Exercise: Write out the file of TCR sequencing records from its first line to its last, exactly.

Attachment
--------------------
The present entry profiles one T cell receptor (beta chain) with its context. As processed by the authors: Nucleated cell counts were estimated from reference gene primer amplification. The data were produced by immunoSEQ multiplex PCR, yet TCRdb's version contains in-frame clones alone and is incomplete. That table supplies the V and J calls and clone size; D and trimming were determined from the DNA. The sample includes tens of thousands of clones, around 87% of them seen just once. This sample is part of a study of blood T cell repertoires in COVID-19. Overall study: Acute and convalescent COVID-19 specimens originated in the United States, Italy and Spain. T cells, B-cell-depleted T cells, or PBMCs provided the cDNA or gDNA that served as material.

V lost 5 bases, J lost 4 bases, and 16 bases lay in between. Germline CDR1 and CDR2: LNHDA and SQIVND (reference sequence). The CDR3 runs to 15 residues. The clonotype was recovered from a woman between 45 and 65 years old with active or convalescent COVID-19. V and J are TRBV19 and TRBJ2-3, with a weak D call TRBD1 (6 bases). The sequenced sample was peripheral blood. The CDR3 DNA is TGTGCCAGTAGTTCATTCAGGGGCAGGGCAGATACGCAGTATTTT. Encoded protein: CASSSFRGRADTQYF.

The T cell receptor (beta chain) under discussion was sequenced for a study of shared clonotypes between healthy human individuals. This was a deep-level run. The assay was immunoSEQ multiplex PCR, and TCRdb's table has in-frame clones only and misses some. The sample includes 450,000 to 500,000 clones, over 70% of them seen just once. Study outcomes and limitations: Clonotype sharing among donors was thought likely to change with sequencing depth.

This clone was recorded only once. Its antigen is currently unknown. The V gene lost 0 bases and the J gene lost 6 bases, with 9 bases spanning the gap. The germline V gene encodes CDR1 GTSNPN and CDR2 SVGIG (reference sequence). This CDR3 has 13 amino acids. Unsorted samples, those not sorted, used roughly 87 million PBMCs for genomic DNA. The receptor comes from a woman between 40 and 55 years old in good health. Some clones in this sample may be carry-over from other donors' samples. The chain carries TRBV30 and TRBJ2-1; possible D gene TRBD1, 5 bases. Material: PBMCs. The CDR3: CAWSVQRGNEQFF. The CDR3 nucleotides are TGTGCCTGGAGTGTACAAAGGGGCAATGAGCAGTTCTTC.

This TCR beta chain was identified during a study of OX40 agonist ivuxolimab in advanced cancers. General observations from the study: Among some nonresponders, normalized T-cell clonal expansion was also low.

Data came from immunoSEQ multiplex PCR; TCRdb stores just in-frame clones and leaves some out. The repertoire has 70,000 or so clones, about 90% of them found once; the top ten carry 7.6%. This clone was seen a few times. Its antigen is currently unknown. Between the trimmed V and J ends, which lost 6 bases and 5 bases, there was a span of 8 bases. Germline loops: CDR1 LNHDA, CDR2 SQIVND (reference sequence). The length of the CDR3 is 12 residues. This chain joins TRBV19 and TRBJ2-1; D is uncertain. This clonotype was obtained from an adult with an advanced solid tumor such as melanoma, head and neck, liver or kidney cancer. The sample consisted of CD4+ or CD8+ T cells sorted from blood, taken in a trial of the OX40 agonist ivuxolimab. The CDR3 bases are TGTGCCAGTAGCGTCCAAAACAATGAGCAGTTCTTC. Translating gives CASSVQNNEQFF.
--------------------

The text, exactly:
The present entry profiles one T cell receptor (beta chain) with its context. As processed by the authors: Nucleated cell counts were estimated from reference gene primer amplification. The data were produced by immunoSEQ multiplex PCR, yet TCRdb's version contains in-frame clones alone and is incomplete. That table supplies the V and J calls and clone size; D and trimming were determined from the DNA. The sample includes tens of thousands of clones, around 87% of them seen just once. This sample is part of a study of blood T cell repertoires in COVID-19. Overall study: Acute and convalescent COVID-19 specimens originated in the United States, Italy and Spain. T cells, B-cell-depleted T cells, or PBMCs provided the cDNA or gDNA that served as material.

V lost 5 bases, J lost 4 bases, and 16 bases lay in between. Germline CDR1 and CDR2: LNHDA and SQIVND (reference sequence). The CDR3 runs to 15 residues. The clonotype was recovered from a woman between 45 and 65 years old with active or convalescent COVID-19. V and J are TRBV19 and TRBJ2-3, with a weak D call TRBD1 (6 bases). The sequenced sample was peripheral blood. The CDR3 DNA is TGTGCCAGTAGTTCATTCAGGGGCAGGGCAGATACGCAGTATTTT. Encoded protein: CASSSFRGRADTQYF.

The T cell receptor (beta chain) under discussion was sequenced for a study of shared clonotypes between healthy human individuals. This was a deep-level run. The assay was immunoSEQ multiplex PCR, and TCRdb's table has in-frame clones only and misses some. The sample includes 450,000 to 500,000 clones, over 70% of them seen just once. Study outcomes and limitations: Clonotype sharing among donors was thought likely to change with sequencing depth.

This clone was recorded only once. Its antigen is currently unknown. The V gene lost 0 bases and the J gene lost 6 bases, with 9 bases spanning the gap. The germline V gene encodes CDR1 GTSNPN and CDR2 SVGIG (reference sequence). This CDR3 has 13 amino acids. Unsorted samples, those not sorted, used roughly 87 million PBMCs for genomic DNA. The receptor comes from a woman between 40 and 55 years old in good health. Some clones in this sample may be carry-over from other donors' samples. The chain carries TRBV30 and TRBJ2-1; possible D gene TRBD1, 5 bases. Material: PBMCs. The CDR3: CAWSVQRGNEQFF. The CDR3 nucleotides are TGTGCCTGGAGTGTACAAAGGGGCAATGAGCAGTTCTTC.

This TCR beta chain was identified during a study of OX40 agonist ivuxolimab in advanced cancers. General observations from the study: Among some nonresponders, normalized T-cell clonal expansion was also low.

Data came from immunoSEQ multiplex PCR; TCRdb stores just in-frame clones and leaves some out. The repertoire has 70,000 or so clones, about 90% of them found once; the top ten carry 7.6%. This clone was seen a few times. Its antigen is currently unknown. Between the trimmed V and J ends, which lost 6 bases and 5 bases, there was a span of 8 bases. Germline loops: CDR1 LNHDA, CDR2 SQIVND (reference sequence). The length of the CDR3 is 12 residues. This chain joins TRBV19 and TRBJ2-1; D is uncertain. This clonotype was obtained from an adult with an advanced solid tumor such as melanoma, head and neck, liver or kidney cancer. The sample consisted of CD4+ or CD8+ T cells sorted from blood, taken in a trial of the OX40 agonist ivuxolimab. The CDR3 bases are TGTGCCAGTAGCGTCCAAAACAATGAGCAGTTCTTC. Translating gives CASSVQNNEQFF.